The Roman way has always been prided on its organization and efficiency. In fact, when Romans compared themselves to the Ancient Greeks, they considered themselves superior only in the arts of war and government.
Antiquity recognized only three different types of authority: magistrate, military and master of the household. All rights of jurisdiction stemmed from one of these areas. Magistrates were at first in charge of the many cities within the empire. The Romans themselves cared very little, about how others lived their life. Only matters regarding disputes and collection of goods did the Romans concern themselves with. This left a large amount of self-government to the local people and it is probably why so many areas retained their own forms of government. During the later empire, the number of civil posts began to increase dramatically. Even to a point where the civil service infrastructure was as great as modern day governments.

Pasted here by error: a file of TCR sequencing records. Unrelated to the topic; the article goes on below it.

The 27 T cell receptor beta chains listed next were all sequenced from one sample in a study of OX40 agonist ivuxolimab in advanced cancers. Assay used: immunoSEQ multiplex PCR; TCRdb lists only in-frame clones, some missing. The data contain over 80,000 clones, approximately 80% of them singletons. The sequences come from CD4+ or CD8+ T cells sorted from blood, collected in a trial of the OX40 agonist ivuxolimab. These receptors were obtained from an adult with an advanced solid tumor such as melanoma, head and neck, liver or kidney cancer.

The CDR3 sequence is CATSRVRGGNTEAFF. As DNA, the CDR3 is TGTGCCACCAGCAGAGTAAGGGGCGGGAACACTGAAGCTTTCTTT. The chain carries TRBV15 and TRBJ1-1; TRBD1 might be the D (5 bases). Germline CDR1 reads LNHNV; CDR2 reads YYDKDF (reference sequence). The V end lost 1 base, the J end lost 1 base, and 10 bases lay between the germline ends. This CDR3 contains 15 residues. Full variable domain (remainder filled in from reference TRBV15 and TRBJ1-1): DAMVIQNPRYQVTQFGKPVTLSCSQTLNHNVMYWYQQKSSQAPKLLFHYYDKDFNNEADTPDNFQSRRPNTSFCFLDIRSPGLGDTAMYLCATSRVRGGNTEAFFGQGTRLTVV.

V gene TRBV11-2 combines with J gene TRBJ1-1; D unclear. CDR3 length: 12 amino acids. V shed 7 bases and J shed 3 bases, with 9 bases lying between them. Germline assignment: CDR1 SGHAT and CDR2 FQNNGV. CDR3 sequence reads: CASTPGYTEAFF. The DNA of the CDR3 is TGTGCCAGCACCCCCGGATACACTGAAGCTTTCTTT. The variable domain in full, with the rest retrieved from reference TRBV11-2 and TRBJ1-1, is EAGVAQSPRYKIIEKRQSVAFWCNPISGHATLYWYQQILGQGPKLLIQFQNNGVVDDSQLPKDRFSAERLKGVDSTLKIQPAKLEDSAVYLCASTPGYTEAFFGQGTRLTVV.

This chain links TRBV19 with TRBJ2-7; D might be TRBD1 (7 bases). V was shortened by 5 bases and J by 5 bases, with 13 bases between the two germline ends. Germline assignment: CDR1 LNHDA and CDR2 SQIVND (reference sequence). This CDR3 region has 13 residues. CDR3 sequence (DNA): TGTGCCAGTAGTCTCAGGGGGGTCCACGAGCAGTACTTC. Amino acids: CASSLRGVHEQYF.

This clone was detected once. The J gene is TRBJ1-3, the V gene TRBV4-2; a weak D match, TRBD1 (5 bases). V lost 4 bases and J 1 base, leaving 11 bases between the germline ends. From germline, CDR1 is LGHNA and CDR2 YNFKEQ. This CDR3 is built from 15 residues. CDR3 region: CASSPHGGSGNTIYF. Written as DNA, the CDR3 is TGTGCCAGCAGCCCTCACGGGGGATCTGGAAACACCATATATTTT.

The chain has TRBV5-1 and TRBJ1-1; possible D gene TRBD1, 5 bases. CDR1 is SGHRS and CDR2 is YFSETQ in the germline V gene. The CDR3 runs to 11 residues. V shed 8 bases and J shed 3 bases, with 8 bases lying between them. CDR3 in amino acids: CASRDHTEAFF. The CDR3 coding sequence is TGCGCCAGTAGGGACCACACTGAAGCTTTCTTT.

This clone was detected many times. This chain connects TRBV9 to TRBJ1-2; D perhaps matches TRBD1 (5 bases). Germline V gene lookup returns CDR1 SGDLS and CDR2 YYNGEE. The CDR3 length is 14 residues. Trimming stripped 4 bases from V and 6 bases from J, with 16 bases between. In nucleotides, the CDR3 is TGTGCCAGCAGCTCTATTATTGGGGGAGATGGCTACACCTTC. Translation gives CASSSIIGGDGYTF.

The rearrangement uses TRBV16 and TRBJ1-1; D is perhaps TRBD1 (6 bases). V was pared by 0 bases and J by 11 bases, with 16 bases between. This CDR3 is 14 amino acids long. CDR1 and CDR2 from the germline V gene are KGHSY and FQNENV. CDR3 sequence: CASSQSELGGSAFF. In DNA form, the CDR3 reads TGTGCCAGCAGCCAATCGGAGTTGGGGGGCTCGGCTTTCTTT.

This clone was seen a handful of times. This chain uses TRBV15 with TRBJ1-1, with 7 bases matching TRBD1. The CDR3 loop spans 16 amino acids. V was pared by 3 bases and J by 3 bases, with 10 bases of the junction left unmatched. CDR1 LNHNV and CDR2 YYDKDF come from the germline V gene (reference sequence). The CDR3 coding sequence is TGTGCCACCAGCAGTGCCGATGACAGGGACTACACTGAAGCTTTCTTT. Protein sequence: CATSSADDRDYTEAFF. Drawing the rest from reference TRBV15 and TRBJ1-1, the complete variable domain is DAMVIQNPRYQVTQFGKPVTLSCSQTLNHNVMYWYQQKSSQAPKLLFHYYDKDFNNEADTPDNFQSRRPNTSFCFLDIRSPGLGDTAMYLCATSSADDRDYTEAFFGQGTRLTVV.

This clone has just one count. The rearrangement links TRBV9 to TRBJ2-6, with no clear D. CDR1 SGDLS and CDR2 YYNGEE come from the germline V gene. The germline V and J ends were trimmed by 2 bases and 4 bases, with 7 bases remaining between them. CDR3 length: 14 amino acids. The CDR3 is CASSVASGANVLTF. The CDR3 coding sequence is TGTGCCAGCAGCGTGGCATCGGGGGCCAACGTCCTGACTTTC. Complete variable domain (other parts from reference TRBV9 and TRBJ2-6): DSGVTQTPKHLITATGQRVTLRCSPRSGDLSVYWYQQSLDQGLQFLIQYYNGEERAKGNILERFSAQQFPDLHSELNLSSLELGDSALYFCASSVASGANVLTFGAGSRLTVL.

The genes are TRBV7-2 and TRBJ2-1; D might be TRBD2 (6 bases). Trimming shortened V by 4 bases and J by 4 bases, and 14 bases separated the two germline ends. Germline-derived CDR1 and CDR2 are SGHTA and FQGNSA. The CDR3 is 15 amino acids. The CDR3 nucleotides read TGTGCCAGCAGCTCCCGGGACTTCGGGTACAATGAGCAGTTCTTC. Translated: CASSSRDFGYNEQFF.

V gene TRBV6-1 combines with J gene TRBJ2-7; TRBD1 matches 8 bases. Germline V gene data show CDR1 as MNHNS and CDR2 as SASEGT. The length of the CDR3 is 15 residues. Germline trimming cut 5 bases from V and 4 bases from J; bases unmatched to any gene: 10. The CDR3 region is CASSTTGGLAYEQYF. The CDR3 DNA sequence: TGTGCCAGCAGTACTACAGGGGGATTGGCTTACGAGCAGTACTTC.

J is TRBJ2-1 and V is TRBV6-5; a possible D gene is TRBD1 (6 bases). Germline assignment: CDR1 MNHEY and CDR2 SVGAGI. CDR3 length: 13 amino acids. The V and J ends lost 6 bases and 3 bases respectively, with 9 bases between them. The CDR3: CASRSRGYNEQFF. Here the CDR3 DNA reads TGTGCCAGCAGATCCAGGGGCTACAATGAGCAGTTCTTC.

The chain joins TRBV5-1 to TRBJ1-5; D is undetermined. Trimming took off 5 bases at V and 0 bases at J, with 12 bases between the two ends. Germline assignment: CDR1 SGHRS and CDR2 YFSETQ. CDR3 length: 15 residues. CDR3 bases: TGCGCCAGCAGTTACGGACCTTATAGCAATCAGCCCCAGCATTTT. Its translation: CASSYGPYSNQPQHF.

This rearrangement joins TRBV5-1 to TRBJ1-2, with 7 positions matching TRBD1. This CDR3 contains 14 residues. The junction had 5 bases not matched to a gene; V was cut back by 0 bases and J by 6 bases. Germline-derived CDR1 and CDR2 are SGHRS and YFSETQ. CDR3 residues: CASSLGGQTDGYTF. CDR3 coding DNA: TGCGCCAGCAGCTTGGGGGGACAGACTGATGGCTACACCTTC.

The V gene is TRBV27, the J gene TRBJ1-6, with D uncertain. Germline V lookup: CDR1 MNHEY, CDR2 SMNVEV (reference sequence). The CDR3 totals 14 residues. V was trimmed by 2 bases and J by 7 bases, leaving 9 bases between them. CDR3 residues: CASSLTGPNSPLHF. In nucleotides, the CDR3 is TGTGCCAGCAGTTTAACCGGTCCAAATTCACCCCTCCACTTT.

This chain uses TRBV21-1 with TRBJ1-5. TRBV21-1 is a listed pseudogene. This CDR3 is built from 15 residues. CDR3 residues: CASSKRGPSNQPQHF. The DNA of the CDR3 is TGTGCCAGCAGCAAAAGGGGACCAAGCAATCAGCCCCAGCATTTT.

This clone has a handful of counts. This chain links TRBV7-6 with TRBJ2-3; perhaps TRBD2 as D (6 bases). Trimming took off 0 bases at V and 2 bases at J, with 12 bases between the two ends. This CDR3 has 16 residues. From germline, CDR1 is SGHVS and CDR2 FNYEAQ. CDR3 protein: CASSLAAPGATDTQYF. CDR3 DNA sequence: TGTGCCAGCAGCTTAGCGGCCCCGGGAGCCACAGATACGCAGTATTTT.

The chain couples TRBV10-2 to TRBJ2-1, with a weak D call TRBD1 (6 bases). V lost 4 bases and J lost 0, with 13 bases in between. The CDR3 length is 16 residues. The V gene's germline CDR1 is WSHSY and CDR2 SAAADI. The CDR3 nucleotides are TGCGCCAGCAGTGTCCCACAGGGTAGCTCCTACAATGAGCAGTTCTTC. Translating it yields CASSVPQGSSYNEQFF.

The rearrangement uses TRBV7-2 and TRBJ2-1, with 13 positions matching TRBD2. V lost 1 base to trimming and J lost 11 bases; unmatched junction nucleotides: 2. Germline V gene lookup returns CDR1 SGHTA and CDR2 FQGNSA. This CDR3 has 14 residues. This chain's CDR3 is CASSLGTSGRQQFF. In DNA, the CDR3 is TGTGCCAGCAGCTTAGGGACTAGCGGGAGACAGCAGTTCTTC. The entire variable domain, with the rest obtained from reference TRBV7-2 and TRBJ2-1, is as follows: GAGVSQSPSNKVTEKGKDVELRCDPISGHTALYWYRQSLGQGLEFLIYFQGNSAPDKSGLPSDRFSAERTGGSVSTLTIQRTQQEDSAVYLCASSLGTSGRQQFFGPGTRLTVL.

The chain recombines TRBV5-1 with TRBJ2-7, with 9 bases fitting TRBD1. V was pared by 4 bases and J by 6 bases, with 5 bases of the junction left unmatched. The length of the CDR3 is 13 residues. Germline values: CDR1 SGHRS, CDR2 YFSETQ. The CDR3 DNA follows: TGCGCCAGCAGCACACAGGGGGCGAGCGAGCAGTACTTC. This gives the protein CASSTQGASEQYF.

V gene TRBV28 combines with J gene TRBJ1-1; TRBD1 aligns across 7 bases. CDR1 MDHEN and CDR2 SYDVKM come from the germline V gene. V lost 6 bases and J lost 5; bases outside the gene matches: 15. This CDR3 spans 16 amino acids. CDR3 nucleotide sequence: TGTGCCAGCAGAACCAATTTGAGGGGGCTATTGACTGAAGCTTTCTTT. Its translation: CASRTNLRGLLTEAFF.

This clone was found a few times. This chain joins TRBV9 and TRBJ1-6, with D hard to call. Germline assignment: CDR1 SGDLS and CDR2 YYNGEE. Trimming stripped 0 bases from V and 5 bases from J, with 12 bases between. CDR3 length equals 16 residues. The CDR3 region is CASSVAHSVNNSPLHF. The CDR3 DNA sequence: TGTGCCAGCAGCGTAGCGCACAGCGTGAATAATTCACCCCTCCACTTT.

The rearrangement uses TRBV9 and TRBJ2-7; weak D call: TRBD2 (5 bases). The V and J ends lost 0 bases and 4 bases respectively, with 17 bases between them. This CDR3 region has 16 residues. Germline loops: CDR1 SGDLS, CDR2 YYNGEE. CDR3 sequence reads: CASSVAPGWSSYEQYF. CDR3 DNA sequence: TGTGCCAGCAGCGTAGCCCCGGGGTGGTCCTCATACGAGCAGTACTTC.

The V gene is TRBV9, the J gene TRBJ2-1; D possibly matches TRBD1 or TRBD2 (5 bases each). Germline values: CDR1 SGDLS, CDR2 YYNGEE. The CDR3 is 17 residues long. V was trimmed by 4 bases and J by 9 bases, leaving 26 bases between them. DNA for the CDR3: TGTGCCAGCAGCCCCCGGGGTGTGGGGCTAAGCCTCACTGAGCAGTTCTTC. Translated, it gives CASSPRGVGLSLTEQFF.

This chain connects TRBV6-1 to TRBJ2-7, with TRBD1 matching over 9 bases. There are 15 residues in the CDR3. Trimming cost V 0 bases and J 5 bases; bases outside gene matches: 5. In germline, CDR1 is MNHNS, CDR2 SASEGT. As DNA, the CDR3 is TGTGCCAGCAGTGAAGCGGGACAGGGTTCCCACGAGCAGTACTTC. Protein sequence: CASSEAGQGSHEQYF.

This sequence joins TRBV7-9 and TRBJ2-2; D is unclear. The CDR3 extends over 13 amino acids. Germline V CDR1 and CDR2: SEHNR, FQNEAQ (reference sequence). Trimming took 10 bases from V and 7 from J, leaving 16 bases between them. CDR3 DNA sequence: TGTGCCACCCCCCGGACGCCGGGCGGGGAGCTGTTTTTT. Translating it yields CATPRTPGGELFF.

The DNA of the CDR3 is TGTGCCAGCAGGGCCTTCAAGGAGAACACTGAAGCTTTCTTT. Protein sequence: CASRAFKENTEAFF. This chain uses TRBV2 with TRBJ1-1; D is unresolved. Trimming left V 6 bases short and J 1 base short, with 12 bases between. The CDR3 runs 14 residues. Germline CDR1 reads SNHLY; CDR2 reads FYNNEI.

Full-time, well-paid Roman soldiers had duties other than merely fighting. The Empire was based on military rule. The soldiers had within this system a variety of jobs and tasks. These duties would roughly coincide with modern day postal, health, construction as well as tax collecting. With so many tasks, the soldiers themselves became significant forms of authority to the empire.
The oldest male in a household had absolute power over all the other family members. Thus, all legal disputes and rights had to include the man of the house.